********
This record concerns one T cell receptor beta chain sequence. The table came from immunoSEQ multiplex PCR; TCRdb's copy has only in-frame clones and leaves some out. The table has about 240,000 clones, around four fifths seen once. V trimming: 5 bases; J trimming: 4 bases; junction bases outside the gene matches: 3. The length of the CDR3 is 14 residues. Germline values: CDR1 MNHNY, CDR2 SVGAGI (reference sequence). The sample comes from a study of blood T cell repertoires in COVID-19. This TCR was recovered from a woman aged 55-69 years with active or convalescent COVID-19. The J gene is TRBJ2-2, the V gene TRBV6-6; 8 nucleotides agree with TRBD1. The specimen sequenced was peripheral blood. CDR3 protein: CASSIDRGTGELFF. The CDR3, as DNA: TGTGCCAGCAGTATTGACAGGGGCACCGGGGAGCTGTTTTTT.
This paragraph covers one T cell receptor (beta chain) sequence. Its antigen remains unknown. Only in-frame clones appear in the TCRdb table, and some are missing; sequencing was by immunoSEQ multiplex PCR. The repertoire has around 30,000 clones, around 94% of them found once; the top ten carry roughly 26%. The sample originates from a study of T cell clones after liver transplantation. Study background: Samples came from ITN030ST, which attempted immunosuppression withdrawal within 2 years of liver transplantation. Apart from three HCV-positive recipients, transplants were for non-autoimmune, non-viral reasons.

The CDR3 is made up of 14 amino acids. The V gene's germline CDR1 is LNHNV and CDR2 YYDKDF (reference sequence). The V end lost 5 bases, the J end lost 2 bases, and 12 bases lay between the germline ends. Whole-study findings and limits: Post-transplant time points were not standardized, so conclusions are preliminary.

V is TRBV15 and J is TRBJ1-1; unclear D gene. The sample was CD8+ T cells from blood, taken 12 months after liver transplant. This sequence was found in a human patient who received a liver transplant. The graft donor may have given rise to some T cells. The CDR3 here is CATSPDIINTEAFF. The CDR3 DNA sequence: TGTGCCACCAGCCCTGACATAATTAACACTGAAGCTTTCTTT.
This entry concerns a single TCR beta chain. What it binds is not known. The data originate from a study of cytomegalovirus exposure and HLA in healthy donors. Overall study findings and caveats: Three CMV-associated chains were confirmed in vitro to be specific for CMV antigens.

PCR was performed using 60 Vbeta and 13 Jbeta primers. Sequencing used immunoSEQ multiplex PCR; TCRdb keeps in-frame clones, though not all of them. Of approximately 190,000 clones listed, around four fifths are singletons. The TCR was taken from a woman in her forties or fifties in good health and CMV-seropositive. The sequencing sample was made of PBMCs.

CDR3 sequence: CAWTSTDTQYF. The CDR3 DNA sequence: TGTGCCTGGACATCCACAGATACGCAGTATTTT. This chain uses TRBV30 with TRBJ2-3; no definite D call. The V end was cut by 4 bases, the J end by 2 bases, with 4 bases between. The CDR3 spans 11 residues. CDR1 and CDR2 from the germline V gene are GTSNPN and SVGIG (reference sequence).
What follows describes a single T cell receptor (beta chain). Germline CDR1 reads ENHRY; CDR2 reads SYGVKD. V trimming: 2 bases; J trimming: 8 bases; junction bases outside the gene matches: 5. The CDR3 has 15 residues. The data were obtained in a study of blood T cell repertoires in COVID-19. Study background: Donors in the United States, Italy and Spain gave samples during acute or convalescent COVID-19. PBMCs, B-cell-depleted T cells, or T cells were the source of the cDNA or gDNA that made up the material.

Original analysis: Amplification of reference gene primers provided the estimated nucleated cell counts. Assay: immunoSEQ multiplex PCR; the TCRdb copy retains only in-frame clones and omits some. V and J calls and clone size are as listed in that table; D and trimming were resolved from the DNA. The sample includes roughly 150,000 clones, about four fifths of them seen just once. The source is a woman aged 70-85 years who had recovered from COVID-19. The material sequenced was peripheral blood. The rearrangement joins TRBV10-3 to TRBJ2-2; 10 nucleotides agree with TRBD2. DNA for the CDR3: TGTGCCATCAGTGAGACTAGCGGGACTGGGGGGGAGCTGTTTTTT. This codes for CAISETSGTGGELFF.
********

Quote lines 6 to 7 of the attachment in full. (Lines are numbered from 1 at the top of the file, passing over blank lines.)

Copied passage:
PCR was performed using 60 Vbeta and 13 Jbeta primers. Sequencing used immunoSEQ multiplex PCR; TCRdb keeps in-frame clones, though not all of them. Of approximately 190,000 clones listed, around four fifths are singletons. The TCR was taken from a woman in her forties or fifties in good health and CMV-seropositive. The sequencing sample was made of PBMCs.

CDR3 sequence: CAWTSTDTQYF. The CDR3 DNA sequence: TGTGCCTGGACATCCACAGATACGCAGTATTTT. This chain uses TRBV30 with TRBJ2-3; no definite D call. The V end was cut by 4 bases, the J end by 2 bases, with 4 bases between. The CDR3 spans 11 residues. CDR1 and CDR2 from the germline V gene are GTSNPN and SVGIG (reference sequence).